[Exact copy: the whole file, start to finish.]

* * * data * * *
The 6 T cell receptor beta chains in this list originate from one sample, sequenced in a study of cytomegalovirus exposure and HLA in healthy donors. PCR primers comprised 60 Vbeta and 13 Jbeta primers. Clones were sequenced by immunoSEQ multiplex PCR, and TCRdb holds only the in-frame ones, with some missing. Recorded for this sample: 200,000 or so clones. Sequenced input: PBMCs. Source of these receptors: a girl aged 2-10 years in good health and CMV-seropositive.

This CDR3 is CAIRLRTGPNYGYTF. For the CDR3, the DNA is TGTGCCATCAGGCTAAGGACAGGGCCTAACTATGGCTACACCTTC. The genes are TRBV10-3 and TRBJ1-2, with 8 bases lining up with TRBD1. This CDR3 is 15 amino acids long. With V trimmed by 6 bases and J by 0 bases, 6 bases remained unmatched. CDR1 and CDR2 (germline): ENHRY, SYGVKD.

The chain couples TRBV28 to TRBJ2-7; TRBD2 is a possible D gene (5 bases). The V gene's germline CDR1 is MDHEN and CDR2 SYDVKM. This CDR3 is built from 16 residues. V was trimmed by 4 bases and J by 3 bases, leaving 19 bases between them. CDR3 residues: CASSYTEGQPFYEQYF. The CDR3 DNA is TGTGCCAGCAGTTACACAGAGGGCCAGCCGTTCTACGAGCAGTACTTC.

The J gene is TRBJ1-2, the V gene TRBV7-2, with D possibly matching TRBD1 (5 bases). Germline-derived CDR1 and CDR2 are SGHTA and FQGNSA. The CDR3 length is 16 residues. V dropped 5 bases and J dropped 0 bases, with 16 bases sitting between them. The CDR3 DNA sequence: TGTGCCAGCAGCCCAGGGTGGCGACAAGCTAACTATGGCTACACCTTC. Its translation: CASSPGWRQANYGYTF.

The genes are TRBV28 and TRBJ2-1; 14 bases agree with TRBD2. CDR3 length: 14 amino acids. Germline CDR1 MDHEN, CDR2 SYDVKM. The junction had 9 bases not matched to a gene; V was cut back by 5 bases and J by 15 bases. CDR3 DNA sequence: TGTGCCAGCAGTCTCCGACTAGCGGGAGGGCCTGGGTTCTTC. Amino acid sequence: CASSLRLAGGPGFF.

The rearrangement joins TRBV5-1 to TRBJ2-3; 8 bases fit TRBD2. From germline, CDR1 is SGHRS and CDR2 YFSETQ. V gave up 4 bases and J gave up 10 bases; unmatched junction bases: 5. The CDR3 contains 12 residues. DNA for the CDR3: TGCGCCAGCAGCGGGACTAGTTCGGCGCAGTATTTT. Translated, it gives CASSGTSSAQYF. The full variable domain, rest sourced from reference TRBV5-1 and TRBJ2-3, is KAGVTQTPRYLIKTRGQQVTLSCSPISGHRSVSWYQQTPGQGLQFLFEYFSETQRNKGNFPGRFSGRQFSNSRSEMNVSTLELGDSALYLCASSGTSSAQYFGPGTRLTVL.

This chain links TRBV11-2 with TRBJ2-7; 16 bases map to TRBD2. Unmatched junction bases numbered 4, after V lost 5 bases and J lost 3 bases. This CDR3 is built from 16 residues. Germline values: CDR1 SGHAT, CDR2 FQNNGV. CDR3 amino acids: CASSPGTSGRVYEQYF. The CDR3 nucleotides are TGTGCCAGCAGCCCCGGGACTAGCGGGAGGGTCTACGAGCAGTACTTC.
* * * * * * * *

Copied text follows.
The 6 T cell receptor beta chains in this list originate from one sample, sequenced in a study of cytomegalovirus exposure and HLA in healthy donors. PCR primers comprised 60 Vbeta and 13 Jbeta primers. Clones were sequenced by immunoSEQ multiplex PCR, and TCRdb holds only the in-frame ones, with some missing. Recorded for this sample: 200,000 or so clones. Sequenced input: PBMCs. Source of these receptors: a girl aged 2-10 years in good health and CMV-seropositive.

This CDR3 is CAIRLRTGPNYGYTF. For the CDR3, the DNA is TGTGCCATCAGGCTAAGGACAGGGCCTAACTATGGCTACACCTTC. The genes are TRBV10-3 and TRBJ1-2, with 8 bases lining up with TRBD1. This CDR3 is 15 amino acids long. With V trimmed by 6 bases and J by 0 bases, 6 bases remained unmatched. CDR1 and CDR2 (germline): ENHRY, SYGVKD.

The chain couples TRBV28 to TRBJ2-7; TRBD2 is a possible D gene (5 bases). The V gene's germline CDR1 is MDHEN and CDR2 SYDVKM. This CDR3 is built from 16 residues. V was trimmed by 4 bases and J by 3 bases, leaving 19 bases between them. CDR3 residues: CASSYTEGQPFYEQYF. The CDR3 DNA is TGTGCCAGCAGTTACACAGAGGGCCAGCCGTTCTACGAGCAGTACTTC.

The J gene is TRBJ1-2, the V gene TRBV7-2, with D possibly matching TRBD1 (5 bases). Germline-derived CDR1 and CDR2 are SGHTA and FQGNSA. The CDR3 length is 16 residues. V dropped 5 bases and J dropped 0 bases, with 16 bases sitting between them. The CDR3 DNA sequence: TGTGCCAGCAGCCCAGGGTGGCGACAAGCTAACTATGGCTACACCTTC. Its translation: CASSPGWRQANYGYTF.

The genes are TRBV28 and TRBJ2-1; 14 bases agree with TRBD2. CDR3 length: 14 amino acids. Germline CDR1 MDHEN, CDR2 SYDVKM. The junction had 9 bases not matched to a gene; V was cut back by 5 bases and J by 15 bases. CDR3 DNA sequence: TGTGCCAGCAGTCTCCGACTAGCGGGAGGGCCTGGGTTCTTC. Amino acid sequence: CASSLRLAGGPGFF.

The rearrangement joins TRBV5-1 to TRBJ2-3; 8 bases fit TRBD2. From germline, CDR1 is SGHRS and CDR2 YFSETQ. V gave up 4 bases and J gave up 10 bases; unmatched junction bases: 5. The CDR3 contains 12 residues. DNA for the CDR3: TGCGCCAGCAGCGGGACTAGTTCGGCGCAGTATTTT. Translated, it gives CASSGTSSAQYF. The full variable domain, rest sourced from reference TRBV5-1 and TRBJ2-3, is KAGVTQTPRYLIKTRGQQVTLSCSPISGHRSVSWYQQTPGQGLQFLFEYFSETQRNKGNFPGRFSGRQFSNSRSEMNVSTLELGDSALYLCASSGTSSAQYFGPGTRLTVL.

This chain links TRBV11-2 with TRBJ2-7; 16 bases map to TRBD2. Unmatched junction bases numbered 4, after V lost 5 bases and J lost 3 bases. This CDR3 is built from 16 residues. Germline values: CDR1 SGHAT, CDR2 FQNNGV. CDR3 amino acids: CASSPGTSGRVYEQYF. The CDR3 nucleotides are TGTGCCAGCAGCCCCGGGACTAGCGGGAGGGTCTACGAGCAGTACTTC.